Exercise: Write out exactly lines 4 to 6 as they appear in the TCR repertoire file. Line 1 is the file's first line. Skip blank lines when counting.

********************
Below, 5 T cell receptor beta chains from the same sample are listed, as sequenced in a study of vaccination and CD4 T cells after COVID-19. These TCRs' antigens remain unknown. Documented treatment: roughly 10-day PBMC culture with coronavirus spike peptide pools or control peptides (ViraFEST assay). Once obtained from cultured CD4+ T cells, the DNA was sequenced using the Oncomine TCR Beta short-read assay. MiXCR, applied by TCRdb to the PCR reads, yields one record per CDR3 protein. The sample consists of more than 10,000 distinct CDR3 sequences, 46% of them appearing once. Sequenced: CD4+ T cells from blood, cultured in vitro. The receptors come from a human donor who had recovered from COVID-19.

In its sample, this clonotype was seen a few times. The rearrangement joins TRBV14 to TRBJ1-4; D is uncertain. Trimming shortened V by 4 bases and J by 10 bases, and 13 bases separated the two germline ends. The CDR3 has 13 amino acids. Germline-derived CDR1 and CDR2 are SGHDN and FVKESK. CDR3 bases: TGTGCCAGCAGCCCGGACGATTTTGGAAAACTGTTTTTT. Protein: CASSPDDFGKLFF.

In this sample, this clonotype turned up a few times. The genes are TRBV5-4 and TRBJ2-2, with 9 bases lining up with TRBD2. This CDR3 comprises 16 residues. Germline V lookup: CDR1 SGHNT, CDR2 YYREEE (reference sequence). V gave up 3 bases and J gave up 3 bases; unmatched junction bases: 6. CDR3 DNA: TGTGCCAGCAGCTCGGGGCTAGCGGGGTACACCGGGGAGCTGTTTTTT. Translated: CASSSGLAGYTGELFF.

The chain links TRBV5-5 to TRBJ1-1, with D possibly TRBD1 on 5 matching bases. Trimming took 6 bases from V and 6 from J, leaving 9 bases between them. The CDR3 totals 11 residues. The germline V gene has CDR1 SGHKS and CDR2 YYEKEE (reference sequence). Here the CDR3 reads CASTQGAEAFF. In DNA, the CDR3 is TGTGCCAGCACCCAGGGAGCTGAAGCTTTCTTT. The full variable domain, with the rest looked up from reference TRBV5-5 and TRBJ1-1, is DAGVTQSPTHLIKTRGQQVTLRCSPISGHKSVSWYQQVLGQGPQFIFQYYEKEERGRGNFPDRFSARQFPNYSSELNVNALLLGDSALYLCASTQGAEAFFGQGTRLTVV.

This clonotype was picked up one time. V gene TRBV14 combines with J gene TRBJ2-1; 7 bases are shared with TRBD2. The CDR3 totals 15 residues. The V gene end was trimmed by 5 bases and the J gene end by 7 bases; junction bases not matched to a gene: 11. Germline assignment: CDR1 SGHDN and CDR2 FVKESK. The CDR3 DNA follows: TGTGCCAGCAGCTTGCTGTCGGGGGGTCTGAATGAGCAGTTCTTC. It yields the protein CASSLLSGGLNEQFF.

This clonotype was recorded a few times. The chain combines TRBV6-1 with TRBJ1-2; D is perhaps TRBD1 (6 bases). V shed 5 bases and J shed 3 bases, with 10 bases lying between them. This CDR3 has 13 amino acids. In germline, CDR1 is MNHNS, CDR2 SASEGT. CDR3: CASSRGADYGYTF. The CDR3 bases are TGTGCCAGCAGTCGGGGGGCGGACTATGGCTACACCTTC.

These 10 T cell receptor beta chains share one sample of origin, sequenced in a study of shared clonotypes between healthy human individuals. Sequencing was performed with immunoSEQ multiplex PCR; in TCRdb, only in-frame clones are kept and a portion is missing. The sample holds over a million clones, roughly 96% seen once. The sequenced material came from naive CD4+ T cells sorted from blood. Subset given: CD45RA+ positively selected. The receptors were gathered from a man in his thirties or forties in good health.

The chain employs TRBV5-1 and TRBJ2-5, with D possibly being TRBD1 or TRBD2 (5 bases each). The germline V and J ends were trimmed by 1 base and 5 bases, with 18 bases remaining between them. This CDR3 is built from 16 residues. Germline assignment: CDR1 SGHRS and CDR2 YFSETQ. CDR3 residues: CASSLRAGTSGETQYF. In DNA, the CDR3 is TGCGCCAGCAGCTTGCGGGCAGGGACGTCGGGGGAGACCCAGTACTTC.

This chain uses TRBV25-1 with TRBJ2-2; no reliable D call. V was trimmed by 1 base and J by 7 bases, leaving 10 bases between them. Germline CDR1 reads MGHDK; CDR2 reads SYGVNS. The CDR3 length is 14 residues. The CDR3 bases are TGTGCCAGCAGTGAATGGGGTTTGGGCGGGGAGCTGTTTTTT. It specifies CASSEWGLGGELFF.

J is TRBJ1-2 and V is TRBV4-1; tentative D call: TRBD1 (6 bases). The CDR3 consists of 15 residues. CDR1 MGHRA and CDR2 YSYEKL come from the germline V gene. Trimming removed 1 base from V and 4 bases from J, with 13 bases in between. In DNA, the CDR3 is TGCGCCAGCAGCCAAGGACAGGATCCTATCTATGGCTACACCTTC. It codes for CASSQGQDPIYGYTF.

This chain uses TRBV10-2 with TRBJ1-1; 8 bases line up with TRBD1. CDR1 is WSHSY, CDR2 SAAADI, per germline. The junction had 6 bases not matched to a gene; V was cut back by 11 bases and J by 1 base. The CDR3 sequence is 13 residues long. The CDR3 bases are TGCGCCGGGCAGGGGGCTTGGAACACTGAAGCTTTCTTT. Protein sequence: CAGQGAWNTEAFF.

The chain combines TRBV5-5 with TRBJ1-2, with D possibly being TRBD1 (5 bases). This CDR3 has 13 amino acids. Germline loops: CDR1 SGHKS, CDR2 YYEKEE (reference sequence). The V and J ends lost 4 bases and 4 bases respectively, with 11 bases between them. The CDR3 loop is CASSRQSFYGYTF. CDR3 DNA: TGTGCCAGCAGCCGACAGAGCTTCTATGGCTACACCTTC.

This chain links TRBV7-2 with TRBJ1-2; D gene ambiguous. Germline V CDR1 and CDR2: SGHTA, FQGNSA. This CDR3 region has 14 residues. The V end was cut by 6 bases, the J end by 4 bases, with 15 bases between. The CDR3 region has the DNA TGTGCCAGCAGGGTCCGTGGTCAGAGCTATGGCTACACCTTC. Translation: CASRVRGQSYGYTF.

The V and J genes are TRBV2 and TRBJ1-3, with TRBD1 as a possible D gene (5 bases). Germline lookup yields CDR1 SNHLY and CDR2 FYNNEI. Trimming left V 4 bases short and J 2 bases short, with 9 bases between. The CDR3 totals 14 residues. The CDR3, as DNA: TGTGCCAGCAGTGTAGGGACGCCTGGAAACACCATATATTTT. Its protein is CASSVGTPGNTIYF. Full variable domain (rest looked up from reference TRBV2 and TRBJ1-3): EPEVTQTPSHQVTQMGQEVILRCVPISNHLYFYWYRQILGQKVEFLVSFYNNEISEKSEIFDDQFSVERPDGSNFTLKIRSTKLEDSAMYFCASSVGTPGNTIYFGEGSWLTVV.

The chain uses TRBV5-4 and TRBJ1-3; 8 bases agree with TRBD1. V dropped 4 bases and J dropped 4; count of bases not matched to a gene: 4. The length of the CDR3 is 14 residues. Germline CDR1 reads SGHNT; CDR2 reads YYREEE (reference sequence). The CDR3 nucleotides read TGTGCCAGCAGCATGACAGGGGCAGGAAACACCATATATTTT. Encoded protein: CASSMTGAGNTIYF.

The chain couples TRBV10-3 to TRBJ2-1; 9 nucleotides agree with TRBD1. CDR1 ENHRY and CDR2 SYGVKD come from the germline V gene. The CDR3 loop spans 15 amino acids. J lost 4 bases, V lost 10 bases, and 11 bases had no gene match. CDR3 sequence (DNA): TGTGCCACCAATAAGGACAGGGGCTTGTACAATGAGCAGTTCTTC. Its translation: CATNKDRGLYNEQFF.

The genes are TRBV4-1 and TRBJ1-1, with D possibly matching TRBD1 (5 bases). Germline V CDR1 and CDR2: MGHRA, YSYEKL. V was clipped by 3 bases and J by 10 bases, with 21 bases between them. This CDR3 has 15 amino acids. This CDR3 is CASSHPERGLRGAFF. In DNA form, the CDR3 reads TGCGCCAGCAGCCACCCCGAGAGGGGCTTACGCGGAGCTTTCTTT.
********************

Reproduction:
The chain links TRBV5-5 to TRBJ1-1, with D possibly TRBD1 on 5 matching bases. Trimming took 6 bases from V and 6 from J, leaving 9 bases between them. The CDR3 totals 11 residues. The germline V gene has CDR1 SGHKS and CDR2 YYEKEE (reference sequence). Here the CDR3 reads CASTQGAEAFF. In DNA, the CDR3 is TGTGCCAGCACCCAGGGAGCTGAAGCTTTCTTT. The full variable domain, with the rest looked up from reference TRBV5-5 and TRBJ1-1, is DAGVTQSPTHLIKTRGQQVTLRCSPISGHKSVSWYQQVLGQGPQFIFQYYEKEERGRGNFPDRFSARQFPNYSSELNVNALLLGDSALYLCASTQGAEAFFGQGTRLTVV.

This clonotype was picked up one time. V gene TRBV14 combines with J gene TRBJ2-1; 7 bases are shared with TRBD2. The CDR3 totals 15 residues. The V gene end was trimmed by 5 bases and the J gene end by 7 bases; junction bases not matched to a gene: 11. Germline assignment: CDR1 SGHDN and CDR2 FVKESK. The CDR3 DNA follows: TGTGCCAGCAGCTTGCTGTCGGGGGGTCTGAATGAGCAGTTCTTC. It yields the protein CASSLLSGGLNEQFF.

This clonotype was recorded a few times. The chain combines TRBV6-1 with TRBJ1-2; D is perhaps TRBD1 (6 bases). V shed 5 bases and J shed 3 bases, with 10 bases lying between them. This CDR3 has 13 amino acids. In germline, CDR1 is MNHNS, CDR2 SASEGT. CDR3: CASSRGADYGYTF. The CDR3 bases are TGTGCCAGCAGTCGGGGGGCGGACTATGGCTACACCTTC.